Arriving back at the campsite I spotted a wooden pod, and got talking to the site warden. He told me that this is their first pod, and that they hope to get a couple more in the future. The warden kindly opened up the pod for us to go in. He explained that this pod was a “mark one” version, and he said that the non-opening back window was to be replaced with one that opens, in order to get some air into the pod. The pod was fairly bare inside, with two folding benches that turn into double beds, a TV and a heater for the colder nights. There is no microwave provided (as there is in the pods at the Kings Lynn campsite); this is because this site wants you to cook outside. The pod price covers 2 adults plus 2 children; Friday, Saturday and Sunday nights are charged £40 a night. However, if you book all three weekend nights the charge is £100. Monday to Thursday nights are £30 each. I was led to believe that a discount may be available if you want to stay for several nights. We noticed on Saturday night that the pod was being used.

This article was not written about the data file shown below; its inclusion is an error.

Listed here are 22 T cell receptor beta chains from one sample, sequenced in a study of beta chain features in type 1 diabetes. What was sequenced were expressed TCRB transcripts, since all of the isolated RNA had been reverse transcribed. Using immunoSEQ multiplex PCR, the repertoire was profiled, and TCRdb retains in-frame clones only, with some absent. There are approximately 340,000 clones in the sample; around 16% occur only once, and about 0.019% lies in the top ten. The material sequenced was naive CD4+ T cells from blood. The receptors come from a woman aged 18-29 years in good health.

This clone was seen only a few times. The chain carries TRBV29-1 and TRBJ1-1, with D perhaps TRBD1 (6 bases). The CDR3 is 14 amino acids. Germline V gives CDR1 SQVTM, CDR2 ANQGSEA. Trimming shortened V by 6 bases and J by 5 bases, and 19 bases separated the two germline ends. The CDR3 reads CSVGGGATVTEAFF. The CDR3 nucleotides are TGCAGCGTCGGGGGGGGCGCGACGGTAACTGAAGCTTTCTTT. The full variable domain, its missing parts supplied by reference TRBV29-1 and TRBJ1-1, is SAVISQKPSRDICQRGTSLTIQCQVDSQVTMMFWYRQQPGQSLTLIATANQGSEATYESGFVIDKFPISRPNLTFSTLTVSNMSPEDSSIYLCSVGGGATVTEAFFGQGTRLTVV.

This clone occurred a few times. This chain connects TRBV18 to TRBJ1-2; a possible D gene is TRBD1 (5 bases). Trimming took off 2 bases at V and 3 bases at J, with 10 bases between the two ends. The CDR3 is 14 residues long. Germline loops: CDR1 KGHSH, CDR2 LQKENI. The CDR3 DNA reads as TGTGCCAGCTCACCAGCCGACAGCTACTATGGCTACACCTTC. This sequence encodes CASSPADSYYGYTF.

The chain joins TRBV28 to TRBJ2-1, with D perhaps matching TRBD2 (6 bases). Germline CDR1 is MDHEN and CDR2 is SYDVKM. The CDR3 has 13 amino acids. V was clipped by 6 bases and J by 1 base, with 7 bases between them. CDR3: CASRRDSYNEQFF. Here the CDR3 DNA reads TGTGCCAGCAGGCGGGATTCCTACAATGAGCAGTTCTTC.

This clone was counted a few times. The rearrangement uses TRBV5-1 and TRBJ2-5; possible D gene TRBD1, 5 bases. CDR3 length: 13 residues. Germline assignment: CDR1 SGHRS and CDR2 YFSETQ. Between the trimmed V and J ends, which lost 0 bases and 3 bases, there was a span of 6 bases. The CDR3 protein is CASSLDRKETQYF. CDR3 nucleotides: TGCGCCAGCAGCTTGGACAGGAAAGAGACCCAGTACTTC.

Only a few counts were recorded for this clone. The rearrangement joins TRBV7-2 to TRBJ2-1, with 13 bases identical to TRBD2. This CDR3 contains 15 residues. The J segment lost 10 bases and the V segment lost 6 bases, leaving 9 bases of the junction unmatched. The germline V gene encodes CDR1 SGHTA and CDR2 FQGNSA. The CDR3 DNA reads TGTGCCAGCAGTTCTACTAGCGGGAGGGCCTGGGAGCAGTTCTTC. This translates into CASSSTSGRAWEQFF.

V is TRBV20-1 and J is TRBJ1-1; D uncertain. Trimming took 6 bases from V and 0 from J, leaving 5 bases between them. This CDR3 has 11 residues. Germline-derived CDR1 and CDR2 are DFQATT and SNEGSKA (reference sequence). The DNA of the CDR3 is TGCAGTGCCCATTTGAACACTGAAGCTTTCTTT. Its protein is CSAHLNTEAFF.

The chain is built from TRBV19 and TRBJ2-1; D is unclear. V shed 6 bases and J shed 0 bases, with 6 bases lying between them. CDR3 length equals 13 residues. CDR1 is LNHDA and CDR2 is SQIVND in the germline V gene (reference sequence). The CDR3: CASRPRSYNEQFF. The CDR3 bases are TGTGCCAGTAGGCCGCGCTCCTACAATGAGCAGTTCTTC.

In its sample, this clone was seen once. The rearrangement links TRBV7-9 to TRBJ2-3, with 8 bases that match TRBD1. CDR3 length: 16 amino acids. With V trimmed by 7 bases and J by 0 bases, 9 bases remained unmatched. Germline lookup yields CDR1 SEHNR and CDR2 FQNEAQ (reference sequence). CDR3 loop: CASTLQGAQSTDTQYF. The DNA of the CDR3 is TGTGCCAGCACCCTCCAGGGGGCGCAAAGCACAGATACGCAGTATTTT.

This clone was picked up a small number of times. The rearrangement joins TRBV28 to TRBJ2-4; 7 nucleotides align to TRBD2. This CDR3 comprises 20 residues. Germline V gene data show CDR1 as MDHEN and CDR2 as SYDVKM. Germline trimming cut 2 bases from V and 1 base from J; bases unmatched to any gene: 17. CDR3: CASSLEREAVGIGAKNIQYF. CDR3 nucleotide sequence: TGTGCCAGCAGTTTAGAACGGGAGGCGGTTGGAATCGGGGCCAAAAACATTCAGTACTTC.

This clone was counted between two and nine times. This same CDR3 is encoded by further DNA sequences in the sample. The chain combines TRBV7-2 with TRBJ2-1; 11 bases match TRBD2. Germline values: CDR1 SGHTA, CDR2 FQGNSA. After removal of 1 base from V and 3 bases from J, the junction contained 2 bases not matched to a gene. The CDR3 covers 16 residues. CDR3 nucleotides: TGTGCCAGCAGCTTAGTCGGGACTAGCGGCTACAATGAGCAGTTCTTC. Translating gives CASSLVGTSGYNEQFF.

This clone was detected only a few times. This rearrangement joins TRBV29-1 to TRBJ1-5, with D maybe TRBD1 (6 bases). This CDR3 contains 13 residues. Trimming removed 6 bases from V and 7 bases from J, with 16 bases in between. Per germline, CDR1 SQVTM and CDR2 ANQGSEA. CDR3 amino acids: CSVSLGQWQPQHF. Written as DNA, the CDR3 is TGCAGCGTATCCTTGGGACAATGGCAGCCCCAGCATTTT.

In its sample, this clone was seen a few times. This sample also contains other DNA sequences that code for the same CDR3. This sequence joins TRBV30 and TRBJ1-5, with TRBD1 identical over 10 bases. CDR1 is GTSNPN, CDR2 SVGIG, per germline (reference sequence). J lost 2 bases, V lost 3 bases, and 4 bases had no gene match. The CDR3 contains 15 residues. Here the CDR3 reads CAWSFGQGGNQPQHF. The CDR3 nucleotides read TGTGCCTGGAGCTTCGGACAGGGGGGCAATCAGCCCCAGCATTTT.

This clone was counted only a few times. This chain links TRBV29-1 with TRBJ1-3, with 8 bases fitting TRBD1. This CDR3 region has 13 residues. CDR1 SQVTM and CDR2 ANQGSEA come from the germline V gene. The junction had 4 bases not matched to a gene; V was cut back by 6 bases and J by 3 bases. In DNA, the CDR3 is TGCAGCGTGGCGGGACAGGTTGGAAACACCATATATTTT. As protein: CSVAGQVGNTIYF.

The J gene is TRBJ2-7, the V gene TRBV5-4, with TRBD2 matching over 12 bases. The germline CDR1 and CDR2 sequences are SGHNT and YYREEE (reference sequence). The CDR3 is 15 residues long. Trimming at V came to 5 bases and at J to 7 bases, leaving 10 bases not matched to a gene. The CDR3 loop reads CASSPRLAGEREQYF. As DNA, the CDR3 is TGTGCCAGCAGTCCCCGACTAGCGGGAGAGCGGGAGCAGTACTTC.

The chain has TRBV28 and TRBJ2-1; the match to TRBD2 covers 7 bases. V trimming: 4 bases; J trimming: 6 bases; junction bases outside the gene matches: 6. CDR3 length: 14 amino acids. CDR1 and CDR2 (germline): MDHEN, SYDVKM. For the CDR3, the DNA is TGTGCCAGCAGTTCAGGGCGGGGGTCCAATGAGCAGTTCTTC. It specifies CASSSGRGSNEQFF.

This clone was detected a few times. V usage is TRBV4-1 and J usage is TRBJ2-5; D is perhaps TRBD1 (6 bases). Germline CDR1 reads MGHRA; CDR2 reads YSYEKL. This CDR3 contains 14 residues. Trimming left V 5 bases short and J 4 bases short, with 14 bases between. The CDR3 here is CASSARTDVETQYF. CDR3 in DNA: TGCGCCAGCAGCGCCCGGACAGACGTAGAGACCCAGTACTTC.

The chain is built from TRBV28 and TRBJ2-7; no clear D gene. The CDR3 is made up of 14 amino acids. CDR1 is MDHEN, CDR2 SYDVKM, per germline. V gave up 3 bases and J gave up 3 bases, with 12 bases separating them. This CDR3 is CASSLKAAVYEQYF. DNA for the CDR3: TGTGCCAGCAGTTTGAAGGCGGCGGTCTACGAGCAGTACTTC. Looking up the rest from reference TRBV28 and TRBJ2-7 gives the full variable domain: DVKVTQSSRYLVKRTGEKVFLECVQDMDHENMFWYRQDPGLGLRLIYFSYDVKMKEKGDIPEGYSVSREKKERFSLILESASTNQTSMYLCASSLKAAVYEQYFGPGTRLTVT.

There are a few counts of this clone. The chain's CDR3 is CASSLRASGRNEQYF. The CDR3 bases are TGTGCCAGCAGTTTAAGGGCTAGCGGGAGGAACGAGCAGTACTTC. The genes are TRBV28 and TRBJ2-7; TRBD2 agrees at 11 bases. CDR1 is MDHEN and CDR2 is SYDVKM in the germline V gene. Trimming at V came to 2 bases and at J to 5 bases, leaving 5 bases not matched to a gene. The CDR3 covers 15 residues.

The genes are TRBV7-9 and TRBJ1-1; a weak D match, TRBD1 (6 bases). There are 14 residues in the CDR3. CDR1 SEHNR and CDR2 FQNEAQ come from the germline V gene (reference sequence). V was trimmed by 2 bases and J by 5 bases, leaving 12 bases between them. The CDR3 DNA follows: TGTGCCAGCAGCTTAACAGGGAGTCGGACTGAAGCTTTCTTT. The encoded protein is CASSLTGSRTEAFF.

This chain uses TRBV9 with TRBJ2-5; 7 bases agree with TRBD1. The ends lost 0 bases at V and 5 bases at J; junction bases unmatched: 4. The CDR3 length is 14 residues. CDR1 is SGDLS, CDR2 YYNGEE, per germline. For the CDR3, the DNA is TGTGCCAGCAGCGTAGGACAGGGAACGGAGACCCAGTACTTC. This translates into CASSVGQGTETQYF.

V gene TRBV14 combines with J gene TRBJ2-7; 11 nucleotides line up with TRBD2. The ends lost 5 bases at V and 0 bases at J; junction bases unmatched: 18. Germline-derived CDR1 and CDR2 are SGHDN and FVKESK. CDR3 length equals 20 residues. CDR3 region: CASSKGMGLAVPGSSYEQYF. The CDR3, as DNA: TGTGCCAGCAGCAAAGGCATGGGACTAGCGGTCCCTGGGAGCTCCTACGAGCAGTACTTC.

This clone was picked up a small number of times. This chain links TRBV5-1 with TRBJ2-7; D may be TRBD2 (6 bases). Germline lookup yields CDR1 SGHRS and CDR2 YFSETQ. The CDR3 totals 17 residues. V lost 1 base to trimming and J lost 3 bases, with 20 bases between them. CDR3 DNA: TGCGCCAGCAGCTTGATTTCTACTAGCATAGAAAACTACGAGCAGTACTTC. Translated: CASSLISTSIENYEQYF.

I spotted Mick Payne’s Jawa /Velorex parked up on site; this little outfit is taking him and Katie on their “4 Corners 4 Alzheimer’s“ride. The bike had done really well until a gasket split; luckily Dave Angel brought a new one to the rally, but there was still a problem to be solved. Luckily Mick and Katie have relay cover. Mick told me that they had met some nice people on their way, and they have been invited to go to Ireland.
Friday evening saw lots of people gather in the marquee; many had a go at Ken’s Jenga competition. This was a hoot. Chris had a go – this was her first attempt at this game, and she said that she enjoyed losing her virginity in front of so many people, but complained that it was over too quickly. As she later said – the earth did not move but the wooden blocks certainly did!!